|SECOND CHANCE SUMMER|
Simon & Schuster Children's Publishing
(bought finished copy at ALA)
It should be said, first off, that this is a total tearjerker. Books often make me sad, maybe even tear up a little, but they rarely make me all out cry the way the last few chapters of this one did. Like, tears-down-the-cheeks, vision-too-blurry-to-read crying. So yeah, Second Chance Summer is sad.
But beyond that. This is one of those YA contemporaries that fits solidly into the "Dessen-esque" camp (is that a term? if not, it is now) -- family, friends, emotion, and a dollop of romance. As far as characters go, Taylor Edwards isn't great. It's not that she's unlikeable or anything, but her most defining quality seems to be her bad habit of running away, in whatever way she can, when the going gets tough. Aside from that, she's a likeable but uninspiring character. Those around her have a bit more variety, from her ballet-dancing younger sister, her academically-driven older brother, to her strong-but-fading father. There's also Taylor's ex-best friend and Henry, her very first boyfriend -- neither of them all too thrilled to see her at first. There's quite a bit of build up to what Taylor did, at age twelve, that's still a big enough deal to have such a huge bearing on how they interact with each other. I didn't love the flashbacks that told this history, nor the fact that it was built up so much: in short, I was expecting more.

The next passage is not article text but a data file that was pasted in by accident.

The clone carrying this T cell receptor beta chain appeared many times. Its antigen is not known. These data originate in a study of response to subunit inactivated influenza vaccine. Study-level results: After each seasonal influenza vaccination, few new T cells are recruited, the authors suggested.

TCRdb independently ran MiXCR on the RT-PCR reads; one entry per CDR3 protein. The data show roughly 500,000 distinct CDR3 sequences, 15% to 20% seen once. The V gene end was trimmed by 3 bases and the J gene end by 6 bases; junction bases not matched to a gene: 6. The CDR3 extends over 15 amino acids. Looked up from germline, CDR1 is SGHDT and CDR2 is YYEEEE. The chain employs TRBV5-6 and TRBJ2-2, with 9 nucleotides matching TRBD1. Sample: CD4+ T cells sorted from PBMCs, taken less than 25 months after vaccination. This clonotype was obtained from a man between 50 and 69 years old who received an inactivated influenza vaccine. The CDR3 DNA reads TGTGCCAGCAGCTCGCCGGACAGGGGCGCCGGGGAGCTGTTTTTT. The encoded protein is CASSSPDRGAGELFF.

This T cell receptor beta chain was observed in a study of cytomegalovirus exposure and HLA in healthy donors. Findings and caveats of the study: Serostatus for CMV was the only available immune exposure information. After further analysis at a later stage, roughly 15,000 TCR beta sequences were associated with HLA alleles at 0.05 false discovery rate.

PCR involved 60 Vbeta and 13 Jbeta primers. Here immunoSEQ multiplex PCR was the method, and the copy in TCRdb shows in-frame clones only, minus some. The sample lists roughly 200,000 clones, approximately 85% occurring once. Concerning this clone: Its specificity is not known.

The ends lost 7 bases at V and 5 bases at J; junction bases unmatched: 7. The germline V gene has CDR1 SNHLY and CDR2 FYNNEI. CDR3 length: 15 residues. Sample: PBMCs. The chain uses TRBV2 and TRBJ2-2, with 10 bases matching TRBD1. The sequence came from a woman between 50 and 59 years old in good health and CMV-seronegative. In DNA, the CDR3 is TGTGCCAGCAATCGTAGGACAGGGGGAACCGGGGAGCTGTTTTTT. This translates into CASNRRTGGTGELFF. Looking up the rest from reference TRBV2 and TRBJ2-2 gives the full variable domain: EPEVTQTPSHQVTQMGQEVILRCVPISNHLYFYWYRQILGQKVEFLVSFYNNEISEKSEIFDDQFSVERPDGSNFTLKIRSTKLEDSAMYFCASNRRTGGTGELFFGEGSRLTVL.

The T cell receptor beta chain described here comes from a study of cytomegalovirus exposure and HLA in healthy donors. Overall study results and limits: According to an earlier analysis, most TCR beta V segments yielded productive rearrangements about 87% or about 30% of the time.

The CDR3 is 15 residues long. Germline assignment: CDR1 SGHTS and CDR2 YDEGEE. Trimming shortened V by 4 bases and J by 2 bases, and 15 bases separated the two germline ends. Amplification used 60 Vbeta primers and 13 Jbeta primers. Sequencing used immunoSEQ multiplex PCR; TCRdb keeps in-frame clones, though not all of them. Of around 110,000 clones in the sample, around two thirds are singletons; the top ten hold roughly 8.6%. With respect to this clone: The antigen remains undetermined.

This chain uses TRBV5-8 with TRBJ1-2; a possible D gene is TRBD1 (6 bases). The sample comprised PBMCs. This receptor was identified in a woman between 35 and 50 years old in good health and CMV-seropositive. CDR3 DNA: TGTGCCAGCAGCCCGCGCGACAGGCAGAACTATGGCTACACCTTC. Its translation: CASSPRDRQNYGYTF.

And I did get more -- just not with that particular aspect of the story. This is a slow-moving story, especially in the first half, and that's going to bother some readers. But really, the story spins lazily out in a way that works for what this is: an incredibly emotional read about a girl who, used to running away when things get hard, realizes there are some things you can't run away from and time is fleeting. This book is hefty for a contemporary -- weighing in at 468 pages -- and there were moments when the book was perfect, absolutely perfect, and moments when it so wasn't. The romance between Taylor and Henry was better, for me, in theory than it was in practice: I absolutely saw and felt the deep feelings they had for one another, yet it often seemed that this was a little too perfect. Henry had little dimension and, like Taylor herself, sometimes seemed a bit surface-level.
Better than the story of Taylor's friendships and romance was the story of her family and how she gets to know them all a little better during this summer. The scenes between her and her dad, as she learned all the things about him that she was surprised she'd never known before, were heartfelt and real, as were her deepening relationships with her siblings. But better even than this is the writing of this book. None of the characters are that exceptional and the various elements of the story have been used in many books, many times before, but Morgan Matson's writing brings this story, the characters, and their ripe emotions, to life. I could feel exactly what Taylor was feeling, what she was going through; much like Sarah Dessen and Terra Elan McVoy (and all the best contemporary writers, really), Matson has a knack for getting the emotions right and bringing them to life.